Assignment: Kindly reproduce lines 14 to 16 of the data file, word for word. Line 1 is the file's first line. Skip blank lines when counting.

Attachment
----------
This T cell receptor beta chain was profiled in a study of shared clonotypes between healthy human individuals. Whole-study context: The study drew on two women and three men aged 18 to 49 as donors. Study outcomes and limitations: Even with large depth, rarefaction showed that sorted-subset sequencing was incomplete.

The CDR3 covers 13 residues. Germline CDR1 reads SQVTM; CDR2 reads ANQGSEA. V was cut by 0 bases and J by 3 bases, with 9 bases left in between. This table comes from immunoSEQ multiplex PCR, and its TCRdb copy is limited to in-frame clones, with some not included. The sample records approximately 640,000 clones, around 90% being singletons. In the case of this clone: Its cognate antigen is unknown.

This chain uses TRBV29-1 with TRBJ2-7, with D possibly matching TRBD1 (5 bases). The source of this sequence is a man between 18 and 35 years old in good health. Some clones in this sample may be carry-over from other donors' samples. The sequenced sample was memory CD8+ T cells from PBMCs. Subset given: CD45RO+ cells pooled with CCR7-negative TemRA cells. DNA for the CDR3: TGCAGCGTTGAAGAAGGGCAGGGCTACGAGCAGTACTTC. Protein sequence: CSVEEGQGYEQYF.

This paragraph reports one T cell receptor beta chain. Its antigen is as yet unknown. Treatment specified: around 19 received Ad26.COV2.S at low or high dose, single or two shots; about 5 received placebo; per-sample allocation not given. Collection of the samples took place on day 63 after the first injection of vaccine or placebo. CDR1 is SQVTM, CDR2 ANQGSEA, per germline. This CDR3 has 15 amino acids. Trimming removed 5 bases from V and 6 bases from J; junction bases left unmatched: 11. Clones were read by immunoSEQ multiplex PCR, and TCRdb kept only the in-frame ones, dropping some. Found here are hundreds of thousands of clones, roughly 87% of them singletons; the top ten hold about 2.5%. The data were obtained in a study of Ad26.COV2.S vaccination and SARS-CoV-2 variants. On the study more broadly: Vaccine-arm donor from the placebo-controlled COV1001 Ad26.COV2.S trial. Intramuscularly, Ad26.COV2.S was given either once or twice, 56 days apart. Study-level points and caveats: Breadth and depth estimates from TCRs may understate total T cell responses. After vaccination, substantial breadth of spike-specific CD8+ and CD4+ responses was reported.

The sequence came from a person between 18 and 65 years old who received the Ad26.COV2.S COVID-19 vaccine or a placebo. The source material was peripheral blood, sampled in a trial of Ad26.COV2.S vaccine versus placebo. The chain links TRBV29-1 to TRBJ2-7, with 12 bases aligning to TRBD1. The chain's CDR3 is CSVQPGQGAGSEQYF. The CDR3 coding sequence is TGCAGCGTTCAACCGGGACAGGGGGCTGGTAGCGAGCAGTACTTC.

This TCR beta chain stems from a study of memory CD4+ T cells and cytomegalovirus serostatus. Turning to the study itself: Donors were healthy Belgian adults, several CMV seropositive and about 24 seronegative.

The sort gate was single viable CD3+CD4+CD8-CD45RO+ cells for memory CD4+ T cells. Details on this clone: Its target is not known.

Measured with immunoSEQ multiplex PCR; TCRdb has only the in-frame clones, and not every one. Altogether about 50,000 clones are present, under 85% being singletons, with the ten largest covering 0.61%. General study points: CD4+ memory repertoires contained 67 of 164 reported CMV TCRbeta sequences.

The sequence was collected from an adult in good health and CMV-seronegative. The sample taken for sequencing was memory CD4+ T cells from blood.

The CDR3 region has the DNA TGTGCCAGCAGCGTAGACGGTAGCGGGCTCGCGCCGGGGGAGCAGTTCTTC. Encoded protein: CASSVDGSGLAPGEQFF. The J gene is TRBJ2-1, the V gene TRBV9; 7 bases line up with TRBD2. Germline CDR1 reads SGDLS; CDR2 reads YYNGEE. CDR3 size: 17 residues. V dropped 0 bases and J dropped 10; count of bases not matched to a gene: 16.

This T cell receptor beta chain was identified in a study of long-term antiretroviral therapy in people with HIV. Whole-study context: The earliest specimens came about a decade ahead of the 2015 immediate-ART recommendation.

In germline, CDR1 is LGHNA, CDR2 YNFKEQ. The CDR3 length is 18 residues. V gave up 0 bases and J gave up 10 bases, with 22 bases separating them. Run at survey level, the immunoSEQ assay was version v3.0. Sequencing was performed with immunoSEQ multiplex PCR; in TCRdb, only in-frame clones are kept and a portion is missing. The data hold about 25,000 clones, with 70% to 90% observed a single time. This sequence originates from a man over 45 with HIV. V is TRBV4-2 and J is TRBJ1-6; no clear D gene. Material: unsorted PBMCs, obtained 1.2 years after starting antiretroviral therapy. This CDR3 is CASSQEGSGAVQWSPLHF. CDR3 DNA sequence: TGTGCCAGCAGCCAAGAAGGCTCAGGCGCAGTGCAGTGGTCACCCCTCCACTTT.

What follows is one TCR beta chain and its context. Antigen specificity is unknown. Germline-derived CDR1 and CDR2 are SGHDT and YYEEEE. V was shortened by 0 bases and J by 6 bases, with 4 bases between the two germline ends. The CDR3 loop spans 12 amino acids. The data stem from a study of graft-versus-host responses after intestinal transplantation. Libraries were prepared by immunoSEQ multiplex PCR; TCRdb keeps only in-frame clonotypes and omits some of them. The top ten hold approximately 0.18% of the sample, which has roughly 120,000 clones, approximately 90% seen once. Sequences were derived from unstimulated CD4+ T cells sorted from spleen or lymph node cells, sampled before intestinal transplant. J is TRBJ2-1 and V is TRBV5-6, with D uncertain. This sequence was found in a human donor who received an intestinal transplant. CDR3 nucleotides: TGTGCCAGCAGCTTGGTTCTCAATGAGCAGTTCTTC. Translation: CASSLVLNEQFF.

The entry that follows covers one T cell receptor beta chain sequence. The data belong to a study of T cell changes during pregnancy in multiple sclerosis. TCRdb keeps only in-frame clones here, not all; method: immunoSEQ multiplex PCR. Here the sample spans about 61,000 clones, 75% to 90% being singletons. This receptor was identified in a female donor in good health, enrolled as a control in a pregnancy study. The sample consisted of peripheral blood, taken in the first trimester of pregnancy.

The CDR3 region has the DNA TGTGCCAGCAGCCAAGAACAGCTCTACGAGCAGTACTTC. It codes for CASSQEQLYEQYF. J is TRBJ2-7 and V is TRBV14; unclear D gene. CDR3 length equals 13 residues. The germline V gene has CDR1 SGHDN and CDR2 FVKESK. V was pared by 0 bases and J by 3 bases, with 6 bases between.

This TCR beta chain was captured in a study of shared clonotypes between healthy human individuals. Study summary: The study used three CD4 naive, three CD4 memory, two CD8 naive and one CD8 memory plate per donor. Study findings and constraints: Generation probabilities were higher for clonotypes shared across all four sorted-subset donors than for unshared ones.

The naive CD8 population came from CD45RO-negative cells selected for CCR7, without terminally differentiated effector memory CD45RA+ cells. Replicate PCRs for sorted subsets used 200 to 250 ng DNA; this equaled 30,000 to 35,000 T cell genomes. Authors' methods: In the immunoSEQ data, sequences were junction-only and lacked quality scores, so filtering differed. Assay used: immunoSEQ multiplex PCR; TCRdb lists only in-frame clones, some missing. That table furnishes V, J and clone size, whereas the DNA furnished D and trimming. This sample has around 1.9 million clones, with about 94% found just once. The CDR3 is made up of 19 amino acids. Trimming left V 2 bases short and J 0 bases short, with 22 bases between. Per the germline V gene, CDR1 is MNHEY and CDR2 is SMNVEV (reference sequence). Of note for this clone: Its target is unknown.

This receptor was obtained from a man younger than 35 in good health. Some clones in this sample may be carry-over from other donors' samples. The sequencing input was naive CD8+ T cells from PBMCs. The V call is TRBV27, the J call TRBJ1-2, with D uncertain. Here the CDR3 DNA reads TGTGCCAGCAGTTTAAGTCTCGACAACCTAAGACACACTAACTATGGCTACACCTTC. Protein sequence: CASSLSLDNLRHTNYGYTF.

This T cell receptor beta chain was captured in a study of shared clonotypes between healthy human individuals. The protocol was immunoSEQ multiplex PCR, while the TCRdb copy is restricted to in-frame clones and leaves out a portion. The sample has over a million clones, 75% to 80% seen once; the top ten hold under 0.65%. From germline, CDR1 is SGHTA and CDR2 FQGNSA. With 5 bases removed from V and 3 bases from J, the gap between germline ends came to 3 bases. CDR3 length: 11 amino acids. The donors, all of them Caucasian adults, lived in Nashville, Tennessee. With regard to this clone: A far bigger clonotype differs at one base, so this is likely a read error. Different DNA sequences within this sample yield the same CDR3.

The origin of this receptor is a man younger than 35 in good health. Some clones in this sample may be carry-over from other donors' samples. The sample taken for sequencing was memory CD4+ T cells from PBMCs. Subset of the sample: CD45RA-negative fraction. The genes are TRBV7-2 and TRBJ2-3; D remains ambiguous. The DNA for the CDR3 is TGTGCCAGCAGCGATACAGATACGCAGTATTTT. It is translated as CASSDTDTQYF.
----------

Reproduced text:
The entry that follows covers one T cell receptor beta chain sequence. The data belong to a study of T cell changes during pregnancy in multiple sclerosis. TCRdb keeps only in-frame clones here, not all; method: immunoSEQ multiplex PCR. Here the sample spans about 61,000 clones, 75% to 90% being singletons. This receptor was identified in a female donor in good health, enrolled as a control in a pregnancy study. The sample consisted of peripheral blood, taken in the first trimester of pregnancy.

The CDR3 region has the DNA TGTGCCAGCAGCCAAGAACAGCTCTACGAGCAGTACTTC. It codes for CASSQEQLYEQYF. J is TRBJ2-7 and V is TRBV14; unclear D gene. CDR3 length equals 13 residues. The germline V gene has CDR1 SGHDN and CDR2 FVKESK. V was pared by 0 bases and J by 3 bases, with 6 bases between.

This TCR beta chain was captured in a study of shared clonotypes between healthy human individuals. Study summary: The study used three CD4 naive, three CD4 memory, two CD8 naive and one CD8 memory plate per donor. Study findings and constraints: Generation probabilities were higher for clonotypes shared across all four sorted-subset donors than for unshared ones.